My Internet enemies (you know who you are) love to rip me to pieces over this stuff, but I suspect that is because they operate under the cover of anonymity plus the general loud-mouthed jerk “troll culture” of the Internet combines to provides a Linguisticus Sociopathicus that is seldom found in the hallowed halls of reserved academe.
The funny this is, if this Chinese work is so horrible, why has it earned praise from some of the world’s top Sinologists, who in fact actually assisted me with the project? Perhaps they should answer that. If I “know less about Linguistics than a Linguistics 10 student” then why do I sit on the review board of a peer-reviewed linguistics academic journal? Why did an 80 page paper of mine that will soon be published in a book make through two peer reviews and a dozen editors, including some of the world’s top Turkologists?
The funny thing is that I get along pretty well with other linguists outside of the Internet. We work together calmly, chat about this, that and the other, share papers and gather information from each other, all the things that academics do. I even get addressed as Dear Colleague. And then on the Internet, suddenly I’m so stupid I don’t know what a verb is. Whatever.
Anyway, a huge project of mine, A Reworking of Chinese Language Classification, has received a massive update. It underwent a ton of fixes, a lot of dead links were removed, and many matters were cleared up or explained better. Also the language count jumped by 200 from ~360 to 573. Now some of these may not be full languages and I may be exaggerating but I believe that using the 90% intelligibility criterion, there are a good 2,000 separate languages within Sinitic alone.
We simply cannot carve them out because the Chinese government will go crazy, and no Sinologist wants to make the Chinese government mad. The Chinese government lies and says there is one Chinese language with 3,000+ dialects in it, including such massive lects as Cantonese, Hakka, Min, Hui, Wu, Peng, Gan and Ji? Not to mention that Mandarin itself is of course not a single language but is actually a collection of scores or more languages inside of itself.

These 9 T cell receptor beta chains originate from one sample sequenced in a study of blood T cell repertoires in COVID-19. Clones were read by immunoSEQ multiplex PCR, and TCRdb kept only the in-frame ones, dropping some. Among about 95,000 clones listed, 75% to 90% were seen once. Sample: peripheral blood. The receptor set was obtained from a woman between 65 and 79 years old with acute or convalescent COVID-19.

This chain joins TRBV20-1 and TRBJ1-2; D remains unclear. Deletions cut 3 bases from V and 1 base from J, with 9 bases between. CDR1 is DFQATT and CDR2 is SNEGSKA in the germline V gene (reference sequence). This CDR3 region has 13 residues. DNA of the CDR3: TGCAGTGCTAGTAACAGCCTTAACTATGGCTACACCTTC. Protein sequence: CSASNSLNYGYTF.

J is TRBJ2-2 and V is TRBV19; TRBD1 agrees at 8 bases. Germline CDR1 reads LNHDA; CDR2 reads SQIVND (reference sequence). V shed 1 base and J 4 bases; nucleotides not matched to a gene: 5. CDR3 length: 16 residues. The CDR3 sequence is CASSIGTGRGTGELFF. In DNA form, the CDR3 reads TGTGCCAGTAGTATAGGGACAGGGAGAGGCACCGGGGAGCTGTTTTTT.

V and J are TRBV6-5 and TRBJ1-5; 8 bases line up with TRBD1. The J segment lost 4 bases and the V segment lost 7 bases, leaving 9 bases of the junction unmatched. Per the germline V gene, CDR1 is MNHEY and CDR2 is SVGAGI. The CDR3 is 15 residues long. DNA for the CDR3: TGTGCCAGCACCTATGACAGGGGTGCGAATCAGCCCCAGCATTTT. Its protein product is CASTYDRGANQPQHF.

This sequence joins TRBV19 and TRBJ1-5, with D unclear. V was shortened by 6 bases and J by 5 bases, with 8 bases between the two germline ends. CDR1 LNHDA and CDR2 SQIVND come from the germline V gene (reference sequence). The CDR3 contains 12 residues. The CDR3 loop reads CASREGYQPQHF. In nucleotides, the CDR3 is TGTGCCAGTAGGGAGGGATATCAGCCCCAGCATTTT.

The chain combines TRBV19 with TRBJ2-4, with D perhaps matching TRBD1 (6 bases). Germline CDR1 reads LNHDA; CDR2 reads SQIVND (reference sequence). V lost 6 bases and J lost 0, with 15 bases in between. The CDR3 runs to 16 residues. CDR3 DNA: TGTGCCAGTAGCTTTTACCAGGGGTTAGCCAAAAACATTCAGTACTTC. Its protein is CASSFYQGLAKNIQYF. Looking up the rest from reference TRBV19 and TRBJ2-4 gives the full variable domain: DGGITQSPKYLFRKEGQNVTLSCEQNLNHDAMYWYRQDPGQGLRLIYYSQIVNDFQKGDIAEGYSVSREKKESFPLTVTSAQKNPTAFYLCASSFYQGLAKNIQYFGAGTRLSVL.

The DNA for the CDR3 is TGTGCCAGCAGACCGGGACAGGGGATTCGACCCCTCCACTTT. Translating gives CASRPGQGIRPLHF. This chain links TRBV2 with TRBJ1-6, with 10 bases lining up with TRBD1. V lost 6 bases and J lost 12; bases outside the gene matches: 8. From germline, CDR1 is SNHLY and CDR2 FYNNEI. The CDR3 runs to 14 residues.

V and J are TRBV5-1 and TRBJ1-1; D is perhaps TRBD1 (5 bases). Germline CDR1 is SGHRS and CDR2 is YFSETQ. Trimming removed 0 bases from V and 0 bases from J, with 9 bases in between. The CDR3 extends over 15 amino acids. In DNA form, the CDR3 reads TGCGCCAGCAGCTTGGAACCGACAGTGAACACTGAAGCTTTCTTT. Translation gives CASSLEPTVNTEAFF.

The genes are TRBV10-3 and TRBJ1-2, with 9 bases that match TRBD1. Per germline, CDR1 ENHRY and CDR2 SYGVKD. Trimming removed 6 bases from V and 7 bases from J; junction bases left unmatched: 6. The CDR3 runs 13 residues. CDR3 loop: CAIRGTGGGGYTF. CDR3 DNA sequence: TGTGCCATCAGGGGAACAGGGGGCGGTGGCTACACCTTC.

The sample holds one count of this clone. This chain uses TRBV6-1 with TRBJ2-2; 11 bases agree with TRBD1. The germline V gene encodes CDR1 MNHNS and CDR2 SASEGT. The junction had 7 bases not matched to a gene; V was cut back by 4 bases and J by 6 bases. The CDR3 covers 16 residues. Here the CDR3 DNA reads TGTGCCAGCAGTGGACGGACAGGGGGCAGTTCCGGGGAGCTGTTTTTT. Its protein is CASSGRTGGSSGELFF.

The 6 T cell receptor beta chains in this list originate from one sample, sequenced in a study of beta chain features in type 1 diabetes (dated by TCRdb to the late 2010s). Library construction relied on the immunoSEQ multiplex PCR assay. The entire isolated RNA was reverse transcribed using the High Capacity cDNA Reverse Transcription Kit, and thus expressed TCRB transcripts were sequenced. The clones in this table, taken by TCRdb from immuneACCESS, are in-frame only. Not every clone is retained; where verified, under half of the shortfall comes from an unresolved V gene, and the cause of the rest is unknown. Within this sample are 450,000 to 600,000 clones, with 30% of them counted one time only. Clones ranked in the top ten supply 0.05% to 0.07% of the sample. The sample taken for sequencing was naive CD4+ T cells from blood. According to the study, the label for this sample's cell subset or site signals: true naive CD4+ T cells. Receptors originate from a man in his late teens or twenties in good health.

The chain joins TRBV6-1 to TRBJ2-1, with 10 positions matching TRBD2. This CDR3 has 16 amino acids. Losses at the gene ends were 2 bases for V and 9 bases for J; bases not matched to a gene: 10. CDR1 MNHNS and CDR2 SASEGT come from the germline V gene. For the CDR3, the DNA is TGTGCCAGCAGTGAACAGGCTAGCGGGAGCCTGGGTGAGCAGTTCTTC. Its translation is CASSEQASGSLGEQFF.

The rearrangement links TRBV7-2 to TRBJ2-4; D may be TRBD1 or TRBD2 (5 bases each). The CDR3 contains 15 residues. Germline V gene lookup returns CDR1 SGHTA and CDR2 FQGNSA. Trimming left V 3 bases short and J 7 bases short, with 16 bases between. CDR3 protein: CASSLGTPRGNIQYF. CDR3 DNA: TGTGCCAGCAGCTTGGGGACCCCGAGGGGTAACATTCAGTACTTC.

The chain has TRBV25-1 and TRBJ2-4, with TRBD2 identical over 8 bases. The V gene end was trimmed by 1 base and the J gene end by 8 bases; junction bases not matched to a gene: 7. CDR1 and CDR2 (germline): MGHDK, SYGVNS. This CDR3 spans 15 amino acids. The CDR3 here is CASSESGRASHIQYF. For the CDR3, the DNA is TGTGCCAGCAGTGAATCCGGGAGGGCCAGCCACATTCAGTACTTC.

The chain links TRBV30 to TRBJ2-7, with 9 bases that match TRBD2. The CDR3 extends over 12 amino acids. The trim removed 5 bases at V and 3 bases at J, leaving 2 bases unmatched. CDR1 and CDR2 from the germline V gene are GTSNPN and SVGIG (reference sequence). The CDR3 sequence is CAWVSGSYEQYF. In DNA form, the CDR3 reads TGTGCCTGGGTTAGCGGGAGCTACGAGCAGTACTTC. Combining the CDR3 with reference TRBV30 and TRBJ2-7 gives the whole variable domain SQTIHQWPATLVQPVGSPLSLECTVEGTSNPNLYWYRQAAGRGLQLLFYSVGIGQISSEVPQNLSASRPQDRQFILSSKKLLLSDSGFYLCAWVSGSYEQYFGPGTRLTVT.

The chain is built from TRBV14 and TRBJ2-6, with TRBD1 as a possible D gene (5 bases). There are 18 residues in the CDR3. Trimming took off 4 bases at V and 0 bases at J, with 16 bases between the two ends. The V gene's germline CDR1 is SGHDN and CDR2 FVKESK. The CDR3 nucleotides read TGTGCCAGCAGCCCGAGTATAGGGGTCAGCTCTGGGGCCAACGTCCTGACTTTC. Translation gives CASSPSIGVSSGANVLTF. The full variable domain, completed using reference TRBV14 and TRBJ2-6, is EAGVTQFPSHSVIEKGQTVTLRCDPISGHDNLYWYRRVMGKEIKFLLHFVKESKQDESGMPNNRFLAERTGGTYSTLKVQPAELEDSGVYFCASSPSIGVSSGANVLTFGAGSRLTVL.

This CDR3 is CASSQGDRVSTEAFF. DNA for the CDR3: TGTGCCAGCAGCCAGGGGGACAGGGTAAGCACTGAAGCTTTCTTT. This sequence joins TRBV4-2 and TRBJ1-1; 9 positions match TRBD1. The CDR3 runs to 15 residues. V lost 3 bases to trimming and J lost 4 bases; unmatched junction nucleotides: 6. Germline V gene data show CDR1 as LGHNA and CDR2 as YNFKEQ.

The project involves a brief description in English of the Chinese lects, stating such things as names, where they are spoken, the number of speakers, classification, degree of endangerment, linguistic history and development, classification issues, mutual intelligibility issues, dialects within, membership in language groups, the language/dialect question, anthropological history, sociolinguistic issues historical and modern, future trends, controversies, and sometimes more arcane linguistic data.
I am not trying to brag here and I am not real familiar with the literature, but my account of Chinese dialects is the most thorough such account I have ever run across so far in English. Now there may be better publications out there, but I am not aware of them. Further, most do not seem to have tackled the dialect vs. language problem.
Almost all of the good material on this stuff is in Chinese, and I do not read Chinese, so this caused massive problems, but I seem to be able to deal with them ok, as a lot of the research that I referenced was in Chinese and I am able to sort of make my way through it to get the gist of it despite the language barrier. I have also come up with a few native speaker informants who have given me excellent information on their particular lects. For instance, I recently ran into a speaker of something called Cambodian Teochew (I had no idea such a thing existed) who told me that the four SE Asian Teochew lects, Malay Teochew, Thai Teochew, Cambodian Teochew and Vietnamese Teochew, were not mutually intelligible. That is, there are four separate languages within Overseas Teochew alone! Unbelievable.